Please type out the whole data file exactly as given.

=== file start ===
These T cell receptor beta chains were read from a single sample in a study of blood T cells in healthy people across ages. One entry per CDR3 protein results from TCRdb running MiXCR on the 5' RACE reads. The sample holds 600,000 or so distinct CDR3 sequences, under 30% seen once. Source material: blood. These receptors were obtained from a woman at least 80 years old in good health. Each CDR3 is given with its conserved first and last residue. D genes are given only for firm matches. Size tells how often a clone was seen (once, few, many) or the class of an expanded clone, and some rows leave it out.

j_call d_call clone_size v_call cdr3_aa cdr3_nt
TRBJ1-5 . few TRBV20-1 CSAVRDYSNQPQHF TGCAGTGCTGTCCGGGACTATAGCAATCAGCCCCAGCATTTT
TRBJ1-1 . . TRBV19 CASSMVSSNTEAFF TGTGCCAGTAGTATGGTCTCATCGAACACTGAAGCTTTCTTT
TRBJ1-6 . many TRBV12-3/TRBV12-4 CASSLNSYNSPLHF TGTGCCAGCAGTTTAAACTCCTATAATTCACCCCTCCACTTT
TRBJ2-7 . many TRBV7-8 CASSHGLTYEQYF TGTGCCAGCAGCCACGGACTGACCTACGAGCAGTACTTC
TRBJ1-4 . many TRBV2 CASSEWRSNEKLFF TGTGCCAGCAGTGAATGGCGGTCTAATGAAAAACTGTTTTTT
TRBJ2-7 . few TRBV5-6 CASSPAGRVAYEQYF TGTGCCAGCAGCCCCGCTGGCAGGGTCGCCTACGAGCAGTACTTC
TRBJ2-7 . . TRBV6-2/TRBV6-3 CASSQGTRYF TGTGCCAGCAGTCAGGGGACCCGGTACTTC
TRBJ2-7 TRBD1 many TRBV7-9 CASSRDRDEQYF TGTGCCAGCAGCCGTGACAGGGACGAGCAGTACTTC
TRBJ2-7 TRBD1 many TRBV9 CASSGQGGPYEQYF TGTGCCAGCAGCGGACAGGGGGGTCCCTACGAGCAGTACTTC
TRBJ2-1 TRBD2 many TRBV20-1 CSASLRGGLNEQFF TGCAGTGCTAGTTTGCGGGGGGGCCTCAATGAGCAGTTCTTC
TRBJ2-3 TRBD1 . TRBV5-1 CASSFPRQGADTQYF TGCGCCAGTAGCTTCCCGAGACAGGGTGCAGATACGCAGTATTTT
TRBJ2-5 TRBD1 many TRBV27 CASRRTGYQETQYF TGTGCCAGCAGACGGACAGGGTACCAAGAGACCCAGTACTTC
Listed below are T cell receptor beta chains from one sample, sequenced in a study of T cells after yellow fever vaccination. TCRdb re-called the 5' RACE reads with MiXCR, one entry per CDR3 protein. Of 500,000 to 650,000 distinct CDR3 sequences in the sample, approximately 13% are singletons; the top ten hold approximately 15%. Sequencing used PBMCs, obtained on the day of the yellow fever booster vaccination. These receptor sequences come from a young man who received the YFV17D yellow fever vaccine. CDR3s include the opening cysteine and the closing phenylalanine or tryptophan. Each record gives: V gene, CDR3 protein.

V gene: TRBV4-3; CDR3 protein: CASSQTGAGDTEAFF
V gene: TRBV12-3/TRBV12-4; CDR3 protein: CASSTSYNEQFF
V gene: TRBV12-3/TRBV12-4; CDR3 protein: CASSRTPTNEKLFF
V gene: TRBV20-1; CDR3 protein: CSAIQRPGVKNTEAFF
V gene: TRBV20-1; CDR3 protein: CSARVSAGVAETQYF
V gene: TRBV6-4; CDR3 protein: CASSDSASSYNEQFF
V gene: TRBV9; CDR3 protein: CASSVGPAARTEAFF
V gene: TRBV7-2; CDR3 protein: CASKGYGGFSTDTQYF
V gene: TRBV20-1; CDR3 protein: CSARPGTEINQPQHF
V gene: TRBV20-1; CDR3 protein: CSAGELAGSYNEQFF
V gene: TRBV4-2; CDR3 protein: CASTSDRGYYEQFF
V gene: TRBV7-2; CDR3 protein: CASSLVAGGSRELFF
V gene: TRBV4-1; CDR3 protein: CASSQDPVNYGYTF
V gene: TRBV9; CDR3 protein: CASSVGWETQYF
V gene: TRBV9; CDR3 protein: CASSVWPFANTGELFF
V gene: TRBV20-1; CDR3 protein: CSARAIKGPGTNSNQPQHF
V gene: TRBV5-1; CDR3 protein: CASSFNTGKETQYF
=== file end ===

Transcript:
These T cell receptor beta chains were read from a single sample in a study of blood T cells in healthy people across ages. One entry per CDR3 protein results from TCRdb running MiXCR on the 5' RACE reads. The sample holds 600,000 or so distinct CDR3 sequences, under 30% seen once. Source material: blood. These receptors were obtained from a woman at least 80 years old in good health. Each CDR3 is given with its conserved first and last residue. D genes are given only for firm matches. Size tells how often a clone was seen (once, few, many) or the class of an expanded clone, and some rows leave it out.

j_call d_call clone_size v_call cdr3_aa cdr3_nt
TRBJ1-5 . few TRBV20-1 CSAVRDYSNQPQHF TGCAGTGCTGTCCGGGACTATAGCAATCAGCCCCAGCATTTT
TRBJ1-1 . . TRBV19 CASSMVSSNTEAFF TGTGCCAGTAGTATGGTCTCATCGAACACTGAAGCTTTCTTT
TRBJ1-6 . many TRBV12-3/TRBV12-4 CASSLNSYNSPLHF TGTGCCAGCAGTTTAAACTCCTATAATTCACCCCTCCACTTT
TRBJ2-7 . many TRBV7-8 CASSHGLTYEQYF TGTGCCAGCAGCCACGGACTGACCTACGAGCAGTACTTC
TRBJ1-4 . many TRBV2 CASSEWRSNEKLFF TGTGCCAGCAGTGAATGGCGGTCTAATGAAAAACTGTTTTTT
TRBJ2-7 . few TRBV5-6 CASSPAGRVAYEQYF TGTGCCAGCAGCCCCGCTGGCAGGGTCGCCTACGAGCAGTACTTC
TRBJ2-7 . . TRBV6-2/TRBV6-3 CASSQGTRYF TGTGCCAGCAGTCAGGGGACCCGGTACTTC
TRBJ2-7 TRBD1 many TRBV7-9 CASSRDRDEQYF TGTGCCAGCAGCCGTGACAGGGACGAGCAGTACTTC
TRBJ2-7 TRBD1 many TRBV9 CASSGQGGPYEQYF TGTGCCAGCAGCGGACAGGGGGGTCCCTACGAGCAGTACTTC
TRBJ2-1 TRBD2 many TRBV20-1 CSASLRGGLNEQFF TGCAGTGCTAGTTTGCGGGGGGGCCTCAATGAGCAGTTCTTC
TRBJ2-3 TRBD1 . TRBV5-1 CASSFPRQGADTQYF TGCGCCAGTAGCTTCCCGAGACAGGGTGCAGATACGCAGTATTTT
TRBJ2-5 TRBD1 many TRBV27 CASRRTGYQETQYF TGTGCCAGCAGACGGACAGGGTACCAAGAGACCCAGTACTTC
Listed below are T cell receptor beta chains from one sample, sequenced in a study of T cells after yellow fever vaccination. TCRdb re-called the 5' RACE reads with MiXCR, one entry per CDR3 protein. Of 500,000 to 650,000 distinct CDR3 sequences in the sample, approximately 13% are singletons; the top ten hold approximately 15%. Sequencing used PBMCs, obtained on the day of the yellow fever booster vaccination. These receptor sequences come from a young man who received the YFV17D yellow fever vaccine. CDR3s include the opening cysteine and the closing phenylalanine or tryptophan. Each record gives: V gene, CDR3 protein.

V gene: TRBV4-3; CDR3 protein: CASSQTGAGDTEAFF
V gene: TRBV12-3/TRBV12-4; CDR3 protein: CASSTSYNEQFF
V gene: TRBV12-3/TRBV12-4; CDR3 protein: CASSRTPTNEKLFF
V gene: TRBV20-1; CDR3 protein: CSAIQRPGVKNTEAFF
V gene: TRBV20-1; CDR3 protein: CSARVSAGVAETQYF
V gene: TRBV6-4; CDR3 protein: CASSDSASSYNEQFF
V gene: TRBV9; CDR3 protein: CASSVGPAARTEAFF
V gene: TRBV7-2; CDR3 protein: CASKGYGGFSTDTQYF
V gene: TRBV20-1; CDR3 protein: CSARPGTEINQPQHF
V gene: TRBV20-1; CDR3 protein: CSAGELAGSYNEQFF
V gene: TRBV4-2; CDR3 protein: CASTSDRGYYEQFF
V gene: TRBV7-2; CDR3 protein: CASSLVAGGSRELFF
V gene: TRBV4-1; CDR3 protein: CASSQDPVNYGYTF
V gene: TRBV9; CDR3 protein: CASSVGWETQYF
V gene: TRBV9; CDR3 protein: CASSVWPFANTGELFF
V gene: TRBV20-1; CDR3 protein: CSARAIKGPGTNSNQPQHF
V gene: TRBV5-1; CDR3 protein: CASSFNTGKETQYF